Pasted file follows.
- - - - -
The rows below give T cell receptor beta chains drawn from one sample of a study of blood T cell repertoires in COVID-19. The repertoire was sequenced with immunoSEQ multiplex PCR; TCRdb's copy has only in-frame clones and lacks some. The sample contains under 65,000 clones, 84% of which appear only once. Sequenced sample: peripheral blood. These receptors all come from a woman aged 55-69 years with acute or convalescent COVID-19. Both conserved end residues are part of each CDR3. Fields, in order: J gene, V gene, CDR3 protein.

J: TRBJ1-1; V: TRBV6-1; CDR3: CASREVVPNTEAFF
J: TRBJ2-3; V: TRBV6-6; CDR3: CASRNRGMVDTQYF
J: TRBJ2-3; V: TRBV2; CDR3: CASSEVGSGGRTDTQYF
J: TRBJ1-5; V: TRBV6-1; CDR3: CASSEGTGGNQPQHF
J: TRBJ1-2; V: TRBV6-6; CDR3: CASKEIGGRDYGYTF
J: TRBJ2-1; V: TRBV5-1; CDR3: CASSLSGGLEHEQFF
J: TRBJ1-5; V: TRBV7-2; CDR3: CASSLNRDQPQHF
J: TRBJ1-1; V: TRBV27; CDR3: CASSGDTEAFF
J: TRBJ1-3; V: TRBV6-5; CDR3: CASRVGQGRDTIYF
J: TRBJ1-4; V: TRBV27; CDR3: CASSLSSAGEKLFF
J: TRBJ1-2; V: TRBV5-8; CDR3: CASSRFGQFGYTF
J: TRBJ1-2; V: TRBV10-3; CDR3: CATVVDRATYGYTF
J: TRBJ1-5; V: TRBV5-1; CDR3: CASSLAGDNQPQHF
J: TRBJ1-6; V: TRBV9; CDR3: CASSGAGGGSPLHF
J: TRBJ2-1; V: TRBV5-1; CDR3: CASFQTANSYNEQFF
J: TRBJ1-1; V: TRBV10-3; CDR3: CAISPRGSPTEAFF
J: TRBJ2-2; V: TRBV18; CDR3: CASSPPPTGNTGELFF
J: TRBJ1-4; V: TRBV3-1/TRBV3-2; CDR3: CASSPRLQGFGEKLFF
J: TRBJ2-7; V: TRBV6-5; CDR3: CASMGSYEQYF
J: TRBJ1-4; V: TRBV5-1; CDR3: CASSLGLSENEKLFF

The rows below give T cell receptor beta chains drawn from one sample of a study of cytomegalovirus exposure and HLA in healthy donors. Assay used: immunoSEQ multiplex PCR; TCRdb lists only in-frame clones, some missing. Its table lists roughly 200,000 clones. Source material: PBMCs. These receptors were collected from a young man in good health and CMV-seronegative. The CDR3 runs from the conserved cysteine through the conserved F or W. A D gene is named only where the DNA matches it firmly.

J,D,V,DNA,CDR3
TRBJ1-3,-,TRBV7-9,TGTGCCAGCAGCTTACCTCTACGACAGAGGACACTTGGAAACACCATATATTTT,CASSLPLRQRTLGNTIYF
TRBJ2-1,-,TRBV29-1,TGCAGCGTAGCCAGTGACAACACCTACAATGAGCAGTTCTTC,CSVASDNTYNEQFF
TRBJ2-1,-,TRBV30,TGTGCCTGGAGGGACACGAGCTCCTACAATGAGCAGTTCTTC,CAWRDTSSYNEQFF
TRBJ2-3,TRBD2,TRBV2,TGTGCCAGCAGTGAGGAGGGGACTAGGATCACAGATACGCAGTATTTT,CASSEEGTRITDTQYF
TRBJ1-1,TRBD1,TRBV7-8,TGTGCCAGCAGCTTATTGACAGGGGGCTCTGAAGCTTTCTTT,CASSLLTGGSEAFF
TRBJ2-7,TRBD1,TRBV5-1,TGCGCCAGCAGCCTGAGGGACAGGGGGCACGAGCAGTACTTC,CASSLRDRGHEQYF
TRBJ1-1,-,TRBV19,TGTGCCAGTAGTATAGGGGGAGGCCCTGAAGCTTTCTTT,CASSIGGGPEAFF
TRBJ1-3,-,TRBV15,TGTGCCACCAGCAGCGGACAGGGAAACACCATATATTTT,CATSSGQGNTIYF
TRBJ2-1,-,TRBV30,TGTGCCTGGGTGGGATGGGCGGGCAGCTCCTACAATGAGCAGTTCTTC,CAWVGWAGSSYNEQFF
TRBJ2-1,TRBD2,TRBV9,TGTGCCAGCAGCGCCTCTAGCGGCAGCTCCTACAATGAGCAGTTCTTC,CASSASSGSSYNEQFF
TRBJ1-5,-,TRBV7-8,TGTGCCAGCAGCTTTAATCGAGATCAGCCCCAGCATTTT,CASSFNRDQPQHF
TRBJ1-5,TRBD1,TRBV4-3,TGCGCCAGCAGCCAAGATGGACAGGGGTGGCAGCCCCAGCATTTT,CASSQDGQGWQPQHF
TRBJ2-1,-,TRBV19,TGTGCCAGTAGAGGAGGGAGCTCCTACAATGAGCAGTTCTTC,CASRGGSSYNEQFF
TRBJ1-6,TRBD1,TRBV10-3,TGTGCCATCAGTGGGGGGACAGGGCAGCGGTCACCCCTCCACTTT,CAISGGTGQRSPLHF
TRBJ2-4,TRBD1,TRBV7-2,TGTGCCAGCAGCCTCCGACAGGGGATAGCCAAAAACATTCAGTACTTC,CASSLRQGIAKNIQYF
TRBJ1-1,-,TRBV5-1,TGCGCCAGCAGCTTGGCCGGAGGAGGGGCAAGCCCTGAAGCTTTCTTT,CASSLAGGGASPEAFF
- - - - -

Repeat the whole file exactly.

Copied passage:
The rows below give T cell receptor beta chains drawn from one sample of a study of blood T cell repertoires in COVID-19. The repertoire was sequenced with immunoSEQ multiplex PCR; TCRdb's copy has only in-frame clones and lacks some. The sample contains under 65,000 clones, 84% of which appear only once. Sequenced sample: peripheral blood. These receptors all come from a woman aged 55-69 years with acute or convalescent COVID-19. Both conserved end residues are part of each CDR3. Fields, in order: J gene, V gene, CDR3 protein.

J: TRBJ1-1; V: TRBV6-1; CDR3: CASREVVPNTEAFF
J: TRBJ2-3; V: TRBV6-6; CDR3: CASRNRGMVDTQYF
J: TRBJ2-3; V: TRBV2; CDR3: CASSEVGSGGRTDTQYF
J: TRBJ1-5; V: TRBV6-1; CDR3: CASSEGTGGNQPQHF
J: TRBJ1-2; V: TRBV6-6; CDR3: CASKEIGGRDYGYTF
J: TRBJ2-1; V: TRBV5-1; CDR3: CASSLSGGLEHEQFF
J: TRBJ1-5; V: TRBV7-2; CDR3: CASSLNRDQPQHF
J: TRBJ1-1; V: TRBV27; CDR3: CASSGDTEAFF
J: TRBJ1-3; V: TRBV6-5; CDR3: CASRVGQGRDTIYF
J: TRBJ1-4; V: TRBV27; CDR3: CASSLSSAGEKLFF
J: TRBJ1-2; V: TRBV5-8; CDR3: CASSRFGQFGYTF
J: TRBJ1-2; V: TRBV10-3; CDR3: CATVVDRATYGYTF
J: TRBJ1-5; V: TRBV5-1; CDR3: CASSLAGDNQPQHF
J: TRBJ1-6; V: TRBV9; CDR3: CASSGAGGGSPLHF
J: TRBJ2-1; V: TRBV5-1; CDR3: CASFQTANSYNEQFF
J: TRBJ1-1; V: TRBV10-3; CDR3: CAISPRGSPTEAFF
J: TRBJ2-2; V: TRBV18; CDR3: CASSPPPTGNTGELFF
J: TRBJ1-4; V: TRBV3-1/TRBV3-2; CDR3: CASSPRLQGFGEKLFF
J: TRBJ2-7; V: TRBV6-5; CDR3: CASMGSYEQYF
J: TRBJ1-4; V: TRBV5-1; CDR3: CASSLGLSENEKLFF

The rows below give T cell receptor beta chains drawn from one sample of a study of cytomegalovirus exposure and HLA in healthy donors. Assay used: immunoSEQ multiplex PCR; TCRdb lists only in-frame clones, some missing. Its table lists roughly 200,000 clones. Source material: PBMCs. These receptors were collected from a young man in good health and CMV-seronegative. The CDR3 runs from the conserved cysteine through the conserved F or W. A D gene is named only where the DNA matches it firmly.

J,D,V,DNA,CDR3
TRBJ1-3,-,TRBV7-9,TGTGCCAGCAGCTTACCTCTACGACAGAGGACACTTGGAAACACCATATATTTT,CASSLPLRQRTLGNTIYF
TRBJ2-1,-,TRBV29-1,TGCAGCGTAGCCAGTGACAACACCTACAATGAGCAGTTCTTC,CSVASDNTYNEQFF
TRBJ2-1,-,TRBV30,TGTGCCTGGAGGGACACGAGCTCCTACAATGAGCAGTTCTTC,CAWRDTSSYNEQFF
TRBJ2-3,TRBD2,TRBV2,TGTGCCAGCAGTGAGGAGGGGACTAGGATCACAGATACGCAGTATTTT,CASSEEGTRITDTQYF
TRBJ1-1,TRBD1,TRBV7-8,TGTGCCAGCAGCTTATTGACAGGGGGCTCTGAAGCTTTCTTT,CASSLLTGGSEAFF
TRBJ2-7,TRBD1,TRBV5-1,TGCGCCAGCAGCCTGAGGGACAGGGGGCACGAGCAGTACTTC,CASSLRDRGHEQYF
TRBJ1-1,-,TRBV19,TGTGCCAGTAGTATAGGGGGAGGCCCTGAAGCTTTCTTT,CASSIGGGPEAFF
TRBJ1-3,-,TRBV15,TGTGCCACCAGCAGCGGACAGGGAAACACCATATATTTT,CATSSGQGNTIYF
TRBJ2-1,-,TRBV30,TGTGCCTGGGTGGGATGGGCGGGCAGCTCCTACAATGAGCAGTTCTTC,CAWVGWAGSSYNEQFF
TRBJ2-1,TRBD2,TRBV9,TGTGCCAGCAGCGCCTCTAGCGGCAGCTCCTACAATGAGCAGTTCTTC,CASSASSGSSYNEQFF
TRBJ1-5,-,TRBV7-8,TGTGCCAGCAGCTTTAATCGAGATCAGCCCCAGCATTTT,CASSFNRDQPQHF
TRBJ1-5,TRBD1,TRBV4-3,TGCGCCAGCAGCCAAGATGGACAGGGGTGGCAGCCCCAGCATTTT,CASSQDGQGWQPQHF
TRBJ2-1,-,TRBV19,TGTGCCAGTAGAGGAGGGAGCTCCTACAATGAGCAGTTCTTC,CASRGGSSYNEQFF
TRBJ1-6,TRBD1,TRBV10-3,TGTGCCATCAGTGGGGGGACAGGGCAGCGGTCACCCCTCCACTTT,CAISGGTGQRSPLHF
TRBJ2-4,TRBD1,TRBV7-2,TGTGCCAGCAGCCTCCGACAGGGGATAGCCAAAAACATTCAGTACTTC,CASSLRQGIAKNIQYF
TRBJ1-1,-,TRBV5-1,TGCGCCAGCAGCTTGGCCGGAGGAGGGGCAAGCCCTGAAGCTTTCTTT,CASSLAGGGASPEAFF